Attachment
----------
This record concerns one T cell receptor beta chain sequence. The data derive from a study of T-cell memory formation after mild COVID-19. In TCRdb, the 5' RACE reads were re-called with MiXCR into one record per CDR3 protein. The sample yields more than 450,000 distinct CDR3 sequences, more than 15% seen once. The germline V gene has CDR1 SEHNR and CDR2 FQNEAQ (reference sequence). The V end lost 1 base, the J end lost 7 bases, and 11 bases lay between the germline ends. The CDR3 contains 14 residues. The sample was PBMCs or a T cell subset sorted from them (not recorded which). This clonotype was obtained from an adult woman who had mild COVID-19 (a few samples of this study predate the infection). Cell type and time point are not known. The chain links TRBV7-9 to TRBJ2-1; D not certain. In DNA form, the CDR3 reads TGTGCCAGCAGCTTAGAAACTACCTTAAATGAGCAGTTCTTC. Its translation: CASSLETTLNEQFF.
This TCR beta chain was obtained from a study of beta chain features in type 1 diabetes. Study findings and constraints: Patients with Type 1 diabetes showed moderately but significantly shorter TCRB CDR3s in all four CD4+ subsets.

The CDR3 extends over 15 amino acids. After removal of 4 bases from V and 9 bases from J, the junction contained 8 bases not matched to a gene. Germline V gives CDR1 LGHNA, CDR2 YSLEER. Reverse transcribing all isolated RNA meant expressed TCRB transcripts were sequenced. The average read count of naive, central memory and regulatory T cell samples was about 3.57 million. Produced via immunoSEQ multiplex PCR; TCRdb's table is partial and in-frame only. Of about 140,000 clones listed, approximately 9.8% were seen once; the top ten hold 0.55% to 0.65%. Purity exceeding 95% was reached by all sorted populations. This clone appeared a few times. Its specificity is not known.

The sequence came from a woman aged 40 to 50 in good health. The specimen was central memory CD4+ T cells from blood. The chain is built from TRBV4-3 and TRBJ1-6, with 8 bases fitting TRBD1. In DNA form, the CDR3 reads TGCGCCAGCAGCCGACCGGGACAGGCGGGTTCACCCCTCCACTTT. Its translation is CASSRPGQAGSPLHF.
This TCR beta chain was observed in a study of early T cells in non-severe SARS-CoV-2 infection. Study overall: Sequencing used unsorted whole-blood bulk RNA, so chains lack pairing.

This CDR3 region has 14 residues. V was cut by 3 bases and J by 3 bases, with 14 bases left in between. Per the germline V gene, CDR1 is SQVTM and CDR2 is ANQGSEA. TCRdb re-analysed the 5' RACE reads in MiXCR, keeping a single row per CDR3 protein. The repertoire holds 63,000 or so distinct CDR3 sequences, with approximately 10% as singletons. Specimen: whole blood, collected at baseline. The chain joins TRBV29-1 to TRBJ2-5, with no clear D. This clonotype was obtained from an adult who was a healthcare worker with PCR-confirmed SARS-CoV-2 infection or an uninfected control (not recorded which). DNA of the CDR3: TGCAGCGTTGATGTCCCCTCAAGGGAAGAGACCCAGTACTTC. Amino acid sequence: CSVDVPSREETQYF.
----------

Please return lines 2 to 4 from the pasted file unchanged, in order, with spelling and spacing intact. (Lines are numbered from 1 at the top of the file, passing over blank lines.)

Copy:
This TCR beta chain was obtained from a study of beta chain features in type 1 diabetes. Study findings and constraints: Patients with Type 1 diabetes showed moderately but significantly shorter TCRB CDR3s in all four CD4+ subsets.

The CDR3 extends over 15 amino acids. After removal of 4 bases from V and 9 bases from J, the junction contained 8 bases not matched to a gene. Germline V gives CDR1 LGHNA, CDR2 YSLEER. Reverse transcribing all isolated RNA meant expressed TCRB transcripts were sequenced. The average read count of naive, central memory and regulatory T cell samples was about 3.57 million. Produced via immunoSEQ multiplex PCR; TCRdb's table is partial and in-frame only. Of about 140,000 clones listed, approximately 9.8% were seen once; the top ten hold 0.55% to 0.65%. Purity exceeding 95% was reached by all sorted populations. This clone appeared a few times. Its specificity is not known.

The sequence came from a woman aged 40 to 50 in good health. The specimen was central memory CD4+ T cells from blood. The chain is built from TRBV4-3 and TRBJ1-6, with 8 bases fitting TRBD1. In DNA form, the CDR3 reads TGCGCCAGCAGCCGACCGGGACAGGCGGGTTCACCCCTCCACTTT. Its translation is CASSRPGQAGSPLHF.